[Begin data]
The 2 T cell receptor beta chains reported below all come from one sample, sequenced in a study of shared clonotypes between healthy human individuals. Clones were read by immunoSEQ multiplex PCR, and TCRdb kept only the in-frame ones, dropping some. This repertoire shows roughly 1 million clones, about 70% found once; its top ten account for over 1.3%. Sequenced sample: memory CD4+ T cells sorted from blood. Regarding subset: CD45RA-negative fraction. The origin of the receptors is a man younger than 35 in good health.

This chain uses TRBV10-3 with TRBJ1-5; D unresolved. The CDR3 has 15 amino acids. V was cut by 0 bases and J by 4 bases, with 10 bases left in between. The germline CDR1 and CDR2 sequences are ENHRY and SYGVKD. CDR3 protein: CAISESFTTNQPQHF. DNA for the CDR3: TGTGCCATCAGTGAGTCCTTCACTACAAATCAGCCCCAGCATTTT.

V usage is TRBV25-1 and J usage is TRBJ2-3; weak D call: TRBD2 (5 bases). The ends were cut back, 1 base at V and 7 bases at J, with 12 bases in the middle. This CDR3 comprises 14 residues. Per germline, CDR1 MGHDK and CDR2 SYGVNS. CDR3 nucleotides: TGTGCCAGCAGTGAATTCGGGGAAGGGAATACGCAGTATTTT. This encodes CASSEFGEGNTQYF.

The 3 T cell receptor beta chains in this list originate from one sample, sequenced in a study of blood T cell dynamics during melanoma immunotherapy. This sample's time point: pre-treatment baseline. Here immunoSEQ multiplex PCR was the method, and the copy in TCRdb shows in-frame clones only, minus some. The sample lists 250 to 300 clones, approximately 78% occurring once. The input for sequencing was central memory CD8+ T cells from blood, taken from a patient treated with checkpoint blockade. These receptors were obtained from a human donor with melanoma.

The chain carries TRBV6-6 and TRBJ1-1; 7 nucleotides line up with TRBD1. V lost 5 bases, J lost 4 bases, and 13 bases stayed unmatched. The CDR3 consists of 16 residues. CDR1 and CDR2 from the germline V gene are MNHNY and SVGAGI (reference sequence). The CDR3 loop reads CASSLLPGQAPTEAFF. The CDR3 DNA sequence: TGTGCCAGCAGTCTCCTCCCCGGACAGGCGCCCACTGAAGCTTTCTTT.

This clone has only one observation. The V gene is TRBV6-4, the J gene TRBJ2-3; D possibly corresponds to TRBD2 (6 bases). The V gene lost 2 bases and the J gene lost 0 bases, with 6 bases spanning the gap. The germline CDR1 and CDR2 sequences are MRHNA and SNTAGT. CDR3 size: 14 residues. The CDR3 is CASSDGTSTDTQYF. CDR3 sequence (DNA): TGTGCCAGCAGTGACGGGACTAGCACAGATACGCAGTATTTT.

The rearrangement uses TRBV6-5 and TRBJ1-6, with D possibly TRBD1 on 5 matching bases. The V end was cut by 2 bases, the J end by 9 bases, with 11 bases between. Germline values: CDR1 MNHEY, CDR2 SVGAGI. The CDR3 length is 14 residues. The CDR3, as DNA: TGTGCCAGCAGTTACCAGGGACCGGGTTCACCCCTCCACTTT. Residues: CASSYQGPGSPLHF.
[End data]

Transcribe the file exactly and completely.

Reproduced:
The 2 T cell receptor beta chains reported below all come from one sample, sequenced in a study of shared clonotypes between healthy human individuals. Clones were read by immunoSEQ multiplex PCR, and TCRdb kept only the in-frame ones, dropping some. This repertoire shows roughly 1 million clones, about 70% found once; its top ten account for over 1.3%. Sequenced sample: memory CD4+ T cells sorted from blood. Regarding subset: CD45RA-negative fraction. The origin of the receptors is a man younger than 35 in good health.

This chain uses TRBV10-3 with TRBJ1-5; D unresolved. The CDR3 has 15 amino acids. V was cut by 0 bases and J by 4 bases, with 10 bases left in between. The germline CDR1 and CDR2 sequences are ENHRY and SYGVKD. CDR3 protein: CAISESFTTNQPQHF. DNA for the CDR3: TGTGCCATCAGTGAGTCCTTCACTACAAATCAGCCCCAGCATTTT.

V usage is TRBV25-1 and J usage is TRBJ2-3; weak D call: TRBD2 (5 bases). The ends were cut back, 1 base at V and 7 bases at J, with 12 bases in the middle. This CDR3 comprises 14 residues. Per germline, CDR1 MGHDK and CDR2 SYGVNS. CDR3 nucleotides: TGTGCCAGCAGTGAATTCGGGGAAGGGAATACGCAGTATTTT. This encodes CASSEFGEGNTQYF.

The 3 T cell receptor beta chains in this list originate from one sample, sequenced in a study of blood T cell dynamics during melanoma immunotherapy. This sample's time point: pre-treatment baseline. Here immunoSEQ multiplex PCR was the method, and the copy in TCRdb shows in-frame clones only, minus some. The sample lists 250 to 300 clones, approximately 78% occurring once. The input for sequencing was central memory CD8+ T cells from blood, taken from a patient treated with checkpoint blockade. These receptors were obtained from a human donor with melanoma.

The chain carries TRBV6-6 and TRBJ1-1; 7 nucleotides line up with TRBD1. V lost 5 bases, J lost 4 bases, and 13 bases stayed unmatched. The CDR3 consists of 16 residues. CDR1 and CDR2 from the germline V gene are MNHNY and SVGAGI (reference sequence). The CDR3 loop reads CASSLLPGQAPTEAFF. The CDR3 DNA sequence: TGTGCCAGCAGTCTCCTCCCCGGACAGGCGCCCACTGAAGCTTTCTTT.

This clone has only one observation. The V gene is TRBV6-4, the J gene TRBJ2-3; D possibly corresponds to TRBD2 (6 bases). The V gene lost 2 bases and the J gene lost 0 bases, with 6 bases spanning the gap. The germline CDR1 and CDR2 sequences are MRHNA and SNTAGT. CDR3 size: 14 residues. The CDR3 is CASSDGTSTDTQYF. CDR3 sequence (DNA): TGTGCCAGCAGTGACGGGACTAGCACAGATACGCAGTATTTT.

The rearrangement uses TRBV6-5 and TRBJ1-6, with D possibly TRBD1 on 5 matching bases. The V end was cut by 2 bases, the J end by 9 bases, with 11 bases between. Germline values: CDR1 MNHEY, CDR2 SVGAGI. The CDR3 length is 14 residues. The CDR3, as DNA: TGTGCCAGCAGTTACCAGGGACCGGGTTCACCCCTCCACTTT. Residues: CASSYQGPGSPLHF.